Après moi, le déluge
"The business of saving souls at high speed has never been dull-but there has nonetheless been a feeling of angst and unfulfilled dreams in recent years, among even the most serious Jesus People, as more and more of them have come to suspect that God's all-powerful will might be better dispensed - and be made even more powerful, for that matter - if his servants lived in the White House, instead of some dingy church in Moline."
-Hunter S. Thompson, Generation of Swine, 1986
"We've come together here simply for one reason and one reason only: To very reverently and respectfully pray up a storm."
-Sonny Perdue, Interfaith Vigil, Georgia 2007
There are rumors that Donald Trump will nominate Sonny Perdue to a big-time position in his government, as Secretary of Agriculture. What a perfect way for the degradation of the separation of church and state to continue unfolding - appointing a man whose solution to a drought crisis was to pray for rain. The big-money soul-savers of the 1980s would be proud to see the fruits of their struggles: A government run by a false prophet who sees himself as a God, a man with no hesitation in appointing fake Christian zealots to important government positions.
There has always been influence by the hardcore Christian right. The fervor of the Jesus crew played a strong role in the Reagan administration, and it continued through the first Bush. Clinton was no stranger to it, and of course George W. was a born-again Christian, washed pure of his sins by way of confession, free of his past transgressions because he said he was sorry to the man in the sky. It used to be that you had to pretend to repent in order to be accepted by the Christian community in the United States. No longer is that the case. Bush had to put on a fancy label and package his confessions to the American people, Trump has made no such efforts. He runs contrary to all for which Jesus stood and hung, unreserved and openly unrepentant. None of that mattered, however, when it came time to mark names in the ballot booth, and this staggering trip to the dark side has paid off royally for the Christian zealots of the United States.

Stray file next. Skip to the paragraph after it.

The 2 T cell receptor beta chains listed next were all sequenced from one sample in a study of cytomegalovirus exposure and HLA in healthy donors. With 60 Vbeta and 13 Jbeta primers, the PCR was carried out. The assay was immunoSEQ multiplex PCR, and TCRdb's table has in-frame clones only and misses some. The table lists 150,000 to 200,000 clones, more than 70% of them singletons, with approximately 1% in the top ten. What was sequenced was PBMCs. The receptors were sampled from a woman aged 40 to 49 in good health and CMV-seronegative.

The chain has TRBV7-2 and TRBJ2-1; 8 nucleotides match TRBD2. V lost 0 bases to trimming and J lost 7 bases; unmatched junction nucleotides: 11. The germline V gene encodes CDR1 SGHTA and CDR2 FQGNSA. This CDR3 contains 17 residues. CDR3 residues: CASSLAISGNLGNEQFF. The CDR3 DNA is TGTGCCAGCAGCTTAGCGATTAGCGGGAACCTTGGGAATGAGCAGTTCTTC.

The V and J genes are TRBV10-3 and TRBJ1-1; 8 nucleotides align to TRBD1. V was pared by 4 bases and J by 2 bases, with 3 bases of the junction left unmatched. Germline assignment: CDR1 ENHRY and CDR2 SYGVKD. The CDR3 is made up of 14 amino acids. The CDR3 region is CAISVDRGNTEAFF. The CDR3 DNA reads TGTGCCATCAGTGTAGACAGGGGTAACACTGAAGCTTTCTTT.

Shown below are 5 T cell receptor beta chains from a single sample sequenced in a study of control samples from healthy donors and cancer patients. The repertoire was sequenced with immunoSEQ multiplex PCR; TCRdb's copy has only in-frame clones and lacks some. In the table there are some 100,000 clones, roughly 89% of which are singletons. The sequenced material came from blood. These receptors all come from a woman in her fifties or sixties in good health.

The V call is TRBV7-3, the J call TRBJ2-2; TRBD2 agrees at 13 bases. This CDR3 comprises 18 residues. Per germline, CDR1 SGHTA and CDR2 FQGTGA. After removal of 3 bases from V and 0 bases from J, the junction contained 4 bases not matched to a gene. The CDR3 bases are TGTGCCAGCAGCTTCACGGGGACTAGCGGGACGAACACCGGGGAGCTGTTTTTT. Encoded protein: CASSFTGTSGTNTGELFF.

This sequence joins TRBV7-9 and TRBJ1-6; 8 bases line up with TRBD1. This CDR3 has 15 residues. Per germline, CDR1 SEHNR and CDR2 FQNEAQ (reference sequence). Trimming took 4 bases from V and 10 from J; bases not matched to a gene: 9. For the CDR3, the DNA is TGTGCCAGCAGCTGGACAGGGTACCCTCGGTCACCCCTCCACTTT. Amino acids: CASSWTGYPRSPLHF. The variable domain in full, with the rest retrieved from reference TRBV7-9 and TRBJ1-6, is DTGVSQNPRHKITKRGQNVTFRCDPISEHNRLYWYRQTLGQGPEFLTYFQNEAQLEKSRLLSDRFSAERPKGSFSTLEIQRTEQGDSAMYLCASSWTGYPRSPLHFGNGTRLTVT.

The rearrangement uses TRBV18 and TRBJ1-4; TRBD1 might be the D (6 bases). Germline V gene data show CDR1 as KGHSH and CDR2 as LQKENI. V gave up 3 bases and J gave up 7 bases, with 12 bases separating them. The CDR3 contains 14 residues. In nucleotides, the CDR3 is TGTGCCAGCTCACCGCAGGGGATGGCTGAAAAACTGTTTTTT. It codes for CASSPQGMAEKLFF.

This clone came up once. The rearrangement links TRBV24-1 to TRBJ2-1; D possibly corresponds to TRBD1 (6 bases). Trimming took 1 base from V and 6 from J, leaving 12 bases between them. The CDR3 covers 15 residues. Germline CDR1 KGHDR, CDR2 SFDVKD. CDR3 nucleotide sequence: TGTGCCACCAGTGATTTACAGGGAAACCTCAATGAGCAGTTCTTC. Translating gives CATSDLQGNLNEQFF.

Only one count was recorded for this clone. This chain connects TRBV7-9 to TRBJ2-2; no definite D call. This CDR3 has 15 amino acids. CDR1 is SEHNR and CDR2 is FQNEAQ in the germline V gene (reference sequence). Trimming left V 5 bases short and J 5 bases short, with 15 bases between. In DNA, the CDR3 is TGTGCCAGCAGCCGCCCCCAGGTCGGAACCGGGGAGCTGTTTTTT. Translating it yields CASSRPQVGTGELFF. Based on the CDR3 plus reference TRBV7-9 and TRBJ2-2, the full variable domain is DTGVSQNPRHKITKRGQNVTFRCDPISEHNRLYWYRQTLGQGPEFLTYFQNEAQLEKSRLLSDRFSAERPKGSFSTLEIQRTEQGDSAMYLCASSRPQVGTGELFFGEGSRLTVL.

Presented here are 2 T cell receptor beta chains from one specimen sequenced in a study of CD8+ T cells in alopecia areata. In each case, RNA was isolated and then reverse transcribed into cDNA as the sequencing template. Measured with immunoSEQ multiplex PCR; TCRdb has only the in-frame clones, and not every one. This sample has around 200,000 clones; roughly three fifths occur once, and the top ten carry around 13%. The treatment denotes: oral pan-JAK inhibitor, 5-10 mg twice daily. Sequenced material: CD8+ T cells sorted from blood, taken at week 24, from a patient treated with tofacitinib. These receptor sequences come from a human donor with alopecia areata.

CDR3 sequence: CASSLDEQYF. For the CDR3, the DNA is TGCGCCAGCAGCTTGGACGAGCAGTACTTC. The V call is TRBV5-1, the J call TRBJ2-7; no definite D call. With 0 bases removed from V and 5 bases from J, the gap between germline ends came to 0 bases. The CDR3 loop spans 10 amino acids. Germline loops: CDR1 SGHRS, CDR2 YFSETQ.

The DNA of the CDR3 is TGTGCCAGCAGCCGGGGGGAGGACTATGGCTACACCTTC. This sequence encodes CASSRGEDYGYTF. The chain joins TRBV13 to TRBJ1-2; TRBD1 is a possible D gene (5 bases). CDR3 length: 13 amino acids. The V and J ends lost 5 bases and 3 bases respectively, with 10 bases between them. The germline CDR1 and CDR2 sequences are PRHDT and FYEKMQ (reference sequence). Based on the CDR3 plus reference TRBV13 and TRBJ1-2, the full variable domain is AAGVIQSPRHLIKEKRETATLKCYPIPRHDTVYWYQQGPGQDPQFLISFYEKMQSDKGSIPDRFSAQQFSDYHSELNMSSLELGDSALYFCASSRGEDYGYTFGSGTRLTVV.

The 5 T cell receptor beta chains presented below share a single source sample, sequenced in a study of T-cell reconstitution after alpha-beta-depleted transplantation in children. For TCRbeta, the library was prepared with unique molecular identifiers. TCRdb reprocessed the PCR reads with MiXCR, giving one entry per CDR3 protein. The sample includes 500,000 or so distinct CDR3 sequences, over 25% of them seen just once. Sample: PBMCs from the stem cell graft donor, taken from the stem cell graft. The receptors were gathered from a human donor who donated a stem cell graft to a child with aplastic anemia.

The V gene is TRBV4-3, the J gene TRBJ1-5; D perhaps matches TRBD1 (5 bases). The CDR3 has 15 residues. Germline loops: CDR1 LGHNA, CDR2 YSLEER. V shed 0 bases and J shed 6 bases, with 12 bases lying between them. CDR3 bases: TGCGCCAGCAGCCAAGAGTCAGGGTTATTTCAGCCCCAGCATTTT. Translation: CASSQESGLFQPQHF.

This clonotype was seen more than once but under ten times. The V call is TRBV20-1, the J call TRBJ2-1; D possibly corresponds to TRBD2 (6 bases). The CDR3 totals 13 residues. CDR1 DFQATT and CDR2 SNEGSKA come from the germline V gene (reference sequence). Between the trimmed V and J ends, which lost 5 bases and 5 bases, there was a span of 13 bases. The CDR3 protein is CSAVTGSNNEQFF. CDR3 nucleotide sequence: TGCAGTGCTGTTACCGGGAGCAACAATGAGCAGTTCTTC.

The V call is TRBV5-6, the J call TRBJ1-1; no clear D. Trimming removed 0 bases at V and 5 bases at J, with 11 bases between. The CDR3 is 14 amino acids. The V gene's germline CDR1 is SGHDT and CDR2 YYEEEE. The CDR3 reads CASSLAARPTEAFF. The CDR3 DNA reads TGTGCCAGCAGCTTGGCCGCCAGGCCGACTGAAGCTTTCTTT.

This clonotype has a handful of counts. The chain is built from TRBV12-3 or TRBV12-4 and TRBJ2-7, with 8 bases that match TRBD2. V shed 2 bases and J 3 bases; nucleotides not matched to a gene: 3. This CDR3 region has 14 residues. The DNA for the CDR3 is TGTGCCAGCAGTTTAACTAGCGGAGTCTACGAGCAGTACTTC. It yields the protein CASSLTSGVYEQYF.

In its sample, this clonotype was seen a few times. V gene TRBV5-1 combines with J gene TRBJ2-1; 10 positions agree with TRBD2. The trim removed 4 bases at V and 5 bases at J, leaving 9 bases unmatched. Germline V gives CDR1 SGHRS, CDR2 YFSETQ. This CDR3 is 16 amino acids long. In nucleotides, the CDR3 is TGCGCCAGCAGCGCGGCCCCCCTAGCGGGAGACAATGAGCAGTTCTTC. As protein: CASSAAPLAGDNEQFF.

I was biking to work this morning and it was gloomy and overcast. The sky was varying shades of grey, a stark wind greeted me from the left as I made my way down the sidewalk. I noticed trees in the distance. Leaves were rustling and branches were swinging as the wind from the dark grey sky blew them about. A new storm was rolling in, with sharp winds and violent rains. A few of the trees seemed to be suffering worse than others - I could see their appendages had taken damage. Green and brown became one to my eye as my perspective shifted back toward the road ahead. I had to get to work.
Sonny Perdue finally got the storm for which he had prayed, be it not displaced by a few thousand miles to the West. Wet from the ride, I reached the trolley station and pulled out my smartphone. It is always in my left pocket and I wield it with reflexive ease. I saw the headlines of the day and it looked bleak: Jared Kushner was appointed to senior White House adviser in a stunning case of nepotism, details continue to emerge linking Russia to election hacking, there was a campaign straight from the Kremlin to promulgate pro-Trump propaganda, a number of devout Christian Republicans are planning 'religious-freedom' laws for the upcoming congressional year, and the President-elect is feuding with Meryl Streep. My brain stewed over those news items subconsciously as the day in the office passed by like a speck of sand tumbling aimlessly through the hourglass that is my life.
In this post-truth era one thing is certain: like trees, we will all need a strong foundation to weather the incoming storm. It's hard to discern between fact and fiction in this dizzying age of technoreality so I may indeed look to the natural environment as guidance, get my eyes off the screen. At least the trees in front of me aren't a clickbait headline, not yet at least. There is a profound sense of virtue and integrity and truth when you look at nature.
No longer was it raining as I headed home that evening. A fresh warm smell wafted up from the vibrant green grass. The storm-stricken skies of the morning had passed, replaced by the last orange rays of a setting sun, juxtaposed against a serene light-blue sky. I saw the same tree again and it was standing resiliently, as if it were in a state of meditation. It was calm for the moment.